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Great Lakes Article:

World Headed For Warmest Year on Record


LONDON - The first six months of the year have been the second warmest ever and average global temperatures in 2002 could be the highest ever recorded, British weather experts said yesterday.

"Globally 2002 is likely to be warmer than 2001, and may even break the record set in 1998," said Briony Horton, the Meteorological Office's climate research scientist.

The Intergovernmental Panel on Climate Change, the body that advises governments on long-term climatic variations, blames global warming, caused by rising emissions of greenhouse gases which trap heat in the atmosphere, for the rise in temperatures, a Met Office spokesman said.

"We agree with them," he told Reuters. "Since 1970 there has been a marked trend in the rise of global temperatures.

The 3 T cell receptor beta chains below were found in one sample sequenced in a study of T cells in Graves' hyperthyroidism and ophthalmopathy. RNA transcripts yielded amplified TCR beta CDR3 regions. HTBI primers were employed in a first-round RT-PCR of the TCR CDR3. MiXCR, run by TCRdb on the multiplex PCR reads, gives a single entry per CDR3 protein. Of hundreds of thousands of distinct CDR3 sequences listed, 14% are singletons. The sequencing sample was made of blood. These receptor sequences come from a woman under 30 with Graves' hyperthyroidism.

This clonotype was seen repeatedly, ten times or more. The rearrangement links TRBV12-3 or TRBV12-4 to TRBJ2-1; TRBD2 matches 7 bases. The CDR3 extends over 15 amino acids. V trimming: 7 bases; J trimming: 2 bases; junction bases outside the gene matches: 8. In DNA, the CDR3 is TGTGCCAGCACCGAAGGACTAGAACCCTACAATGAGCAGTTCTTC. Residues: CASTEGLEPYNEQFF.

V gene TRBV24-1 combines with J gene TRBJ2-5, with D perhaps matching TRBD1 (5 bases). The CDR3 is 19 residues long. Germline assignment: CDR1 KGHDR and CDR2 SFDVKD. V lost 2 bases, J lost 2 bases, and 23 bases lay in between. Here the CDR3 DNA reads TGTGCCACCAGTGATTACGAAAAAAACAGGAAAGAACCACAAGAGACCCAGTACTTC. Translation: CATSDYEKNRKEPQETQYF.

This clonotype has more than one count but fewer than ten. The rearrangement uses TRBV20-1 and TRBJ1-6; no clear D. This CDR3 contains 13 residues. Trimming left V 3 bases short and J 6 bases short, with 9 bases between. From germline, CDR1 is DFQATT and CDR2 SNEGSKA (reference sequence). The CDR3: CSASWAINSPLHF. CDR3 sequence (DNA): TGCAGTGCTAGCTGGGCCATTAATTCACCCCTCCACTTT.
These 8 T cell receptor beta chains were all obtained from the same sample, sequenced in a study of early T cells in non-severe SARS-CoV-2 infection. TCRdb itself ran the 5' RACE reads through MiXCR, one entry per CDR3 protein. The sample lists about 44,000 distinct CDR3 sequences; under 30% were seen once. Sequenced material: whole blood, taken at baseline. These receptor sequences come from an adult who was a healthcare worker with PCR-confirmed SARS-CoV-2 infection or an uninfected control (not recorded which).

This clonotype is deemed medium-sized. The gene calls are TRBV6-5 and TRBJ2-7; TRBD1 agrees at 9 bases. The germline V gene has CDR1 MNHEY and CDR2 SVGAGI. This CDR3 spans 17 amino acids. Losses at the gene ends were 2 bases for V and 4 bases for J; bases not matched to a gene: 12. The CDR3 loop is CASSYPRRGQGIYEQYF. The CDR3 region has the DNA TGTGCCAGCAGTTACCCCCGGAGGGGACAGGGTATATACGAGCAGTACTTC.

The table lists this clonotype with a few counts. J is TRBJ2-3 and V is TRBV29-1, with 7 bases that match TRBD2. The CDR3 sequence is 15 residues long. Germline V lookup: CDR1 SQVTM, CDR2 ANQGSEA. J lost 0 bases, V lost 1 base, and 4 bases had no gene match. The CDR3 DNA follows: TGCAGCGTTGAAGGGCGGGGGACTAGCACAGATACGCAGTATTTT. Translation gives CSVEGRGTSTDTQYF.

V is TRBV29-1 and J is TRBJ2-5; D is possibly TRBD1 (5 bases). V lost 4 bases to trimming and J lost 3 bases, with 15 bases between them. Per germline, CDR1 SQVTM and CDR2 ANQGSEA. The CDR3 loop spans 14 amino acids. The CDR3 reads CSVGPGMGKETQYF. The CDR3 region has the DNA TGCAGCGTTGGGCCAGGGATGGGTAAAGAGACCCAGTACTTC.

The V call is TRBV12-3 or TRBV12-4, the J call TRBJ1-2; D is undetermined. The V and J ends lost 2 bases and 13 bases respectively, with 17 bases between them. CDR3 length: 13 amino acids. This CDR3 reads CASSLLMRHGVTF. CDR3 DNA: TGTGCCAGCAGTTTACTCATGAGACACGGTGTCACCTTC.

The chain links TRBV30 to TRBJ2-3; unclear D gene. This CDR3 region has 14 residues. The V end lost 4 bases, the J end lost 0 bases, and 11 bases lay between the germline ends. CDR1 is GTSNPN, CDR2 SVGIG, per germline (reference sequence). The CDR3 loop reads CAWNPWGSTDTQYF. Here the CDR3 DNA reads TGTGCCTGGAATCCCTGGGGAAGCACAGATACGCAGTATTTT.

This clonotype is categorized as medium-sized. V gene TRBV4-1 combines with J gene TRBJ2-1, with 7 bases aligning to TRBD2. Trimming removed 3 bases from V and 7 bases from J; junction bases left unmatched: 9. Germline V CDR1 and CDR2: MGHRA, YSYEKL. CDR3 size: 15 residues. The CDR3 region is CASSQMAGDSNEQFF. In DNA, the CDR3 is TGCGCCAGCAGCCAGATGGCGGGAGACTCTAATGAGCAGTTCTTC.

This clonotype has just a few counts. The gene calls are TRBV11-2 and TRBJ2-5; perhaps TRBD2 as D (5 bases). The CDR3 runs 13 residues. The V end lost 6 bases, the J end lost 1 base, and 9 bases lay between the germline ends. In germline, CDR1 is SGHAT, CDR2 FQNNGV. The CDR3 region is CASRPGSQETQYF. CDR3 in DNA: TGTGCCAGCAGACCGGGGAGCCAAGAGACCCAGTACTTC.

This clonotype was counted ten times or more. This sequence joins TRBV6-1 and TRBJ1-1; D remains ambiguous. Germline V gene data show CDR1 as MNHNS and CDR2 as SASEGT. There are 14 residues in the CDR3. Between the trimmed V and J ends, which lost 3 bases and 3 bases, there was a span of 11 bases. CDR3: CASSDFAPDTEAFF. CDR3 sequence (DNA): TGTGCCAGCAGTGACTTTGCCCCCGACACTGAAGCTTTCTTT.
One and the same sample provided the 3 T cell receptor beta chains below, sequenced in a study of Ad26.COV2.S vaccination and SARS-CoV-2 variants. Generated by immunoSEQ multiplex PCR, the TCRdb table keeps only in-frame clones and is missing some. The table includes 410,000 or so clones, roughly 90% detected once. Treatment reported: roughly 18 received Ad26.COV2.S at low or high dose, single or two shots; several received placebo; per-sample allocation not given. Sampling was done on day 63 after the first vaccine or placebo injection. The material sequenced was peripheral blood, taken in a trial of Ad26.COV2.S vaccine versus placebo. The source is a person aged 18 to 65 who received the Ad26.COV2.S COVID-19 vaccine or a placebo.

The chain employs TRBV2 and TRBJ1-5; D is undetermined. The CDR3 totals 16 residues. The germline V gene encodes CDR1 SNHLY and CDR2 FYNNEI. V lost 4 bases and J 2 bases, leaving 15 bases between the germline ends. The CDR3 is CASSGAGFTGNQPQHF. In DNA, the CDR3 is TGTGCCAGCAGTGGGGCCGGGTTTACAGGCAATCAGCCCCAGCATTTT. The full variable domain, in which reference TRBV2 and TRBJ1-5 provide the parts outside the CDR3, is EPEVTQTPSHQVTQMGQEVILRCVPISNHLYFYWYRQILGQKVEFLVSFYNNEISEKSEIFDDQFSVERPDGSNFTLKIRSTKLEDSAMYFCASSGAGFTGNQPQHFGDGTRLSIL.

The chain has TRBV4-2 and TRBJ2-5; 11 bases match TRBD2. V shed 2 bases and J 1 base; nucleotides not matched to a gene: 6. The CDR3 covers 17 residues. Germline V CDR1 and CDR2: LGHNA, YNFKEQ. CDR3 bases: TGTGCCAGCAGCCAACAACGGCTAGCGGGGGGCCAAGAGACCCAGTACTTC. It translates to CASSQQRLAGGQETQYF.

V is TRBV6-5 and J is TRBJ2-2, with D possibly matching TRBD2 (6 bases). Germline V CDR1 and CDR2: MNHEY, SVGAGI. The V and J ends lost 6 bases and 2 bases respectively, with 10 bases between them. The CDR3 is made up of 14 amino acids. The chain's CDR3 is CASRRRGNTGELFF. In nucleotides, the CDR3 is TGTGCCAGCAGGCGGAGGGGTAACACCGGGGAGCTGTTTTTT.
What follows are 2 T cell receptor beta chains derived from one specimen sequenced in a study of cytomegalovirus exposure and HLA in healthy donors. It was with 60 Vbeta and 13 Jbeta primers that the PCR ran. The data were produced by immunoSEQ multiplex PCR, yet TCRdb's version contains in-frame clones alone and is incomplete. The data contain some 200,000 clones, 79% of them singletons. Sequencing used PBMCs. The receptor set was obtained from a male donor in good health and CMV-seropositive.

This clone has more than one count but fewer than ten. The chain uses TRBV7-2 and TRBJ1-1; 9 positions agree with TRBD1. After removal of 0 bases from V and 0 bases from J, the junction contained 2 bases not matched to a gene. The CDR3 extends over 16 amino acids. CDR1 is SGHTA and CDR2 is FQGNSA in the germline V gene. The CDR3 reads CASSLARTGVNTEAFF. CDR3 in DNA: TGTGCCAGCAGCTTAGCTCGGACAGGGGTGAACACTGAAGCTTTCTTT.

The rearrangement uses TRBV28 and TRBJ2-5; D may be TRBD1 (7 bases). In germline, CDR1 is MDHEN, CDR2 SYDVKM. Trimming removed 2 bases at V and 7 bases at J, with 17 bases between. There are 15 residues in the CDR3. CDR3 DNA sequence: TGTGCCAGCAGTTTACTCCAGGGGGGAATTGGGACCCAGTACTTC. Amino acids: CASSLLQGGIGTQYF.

"The actual rise prior to 1970 was partly man-made and partly due to natural effects. But since 1970 scientists are in fairly general agreement that warming can be attributed to man's polluting activities."

The Met Office said global temperatures were 0.57 degrees Celsius (1.03 Fahrenheit) higher than the long term average of about 15 degrees (59F) in the period from January to June.

In the nearly 150 years since recording began, only in 1998 has the difference been higher, 0.6 degrees (1.08F), and that was caused by the influence of the El Nino weather phenomenon.

The figures also showed that the northern hemisphere had enjoyed its warmest ever half year, with temperatures 0.73 degrees (1.31F) above the long term average.

The Met Office spokesman said scientists predicted that, depending on the level of pollution, global temperatures would rise between 1.4 (2.52F) and as much as 5.9 degrees (10.62F) in the next 100 years.

"That's the worst case scenario and it would cause major problems of melting icecaps and tremendous flooding," he said.

The Met Office compiles its figures from data collected from observatories round the world, as well as from ships at sea.

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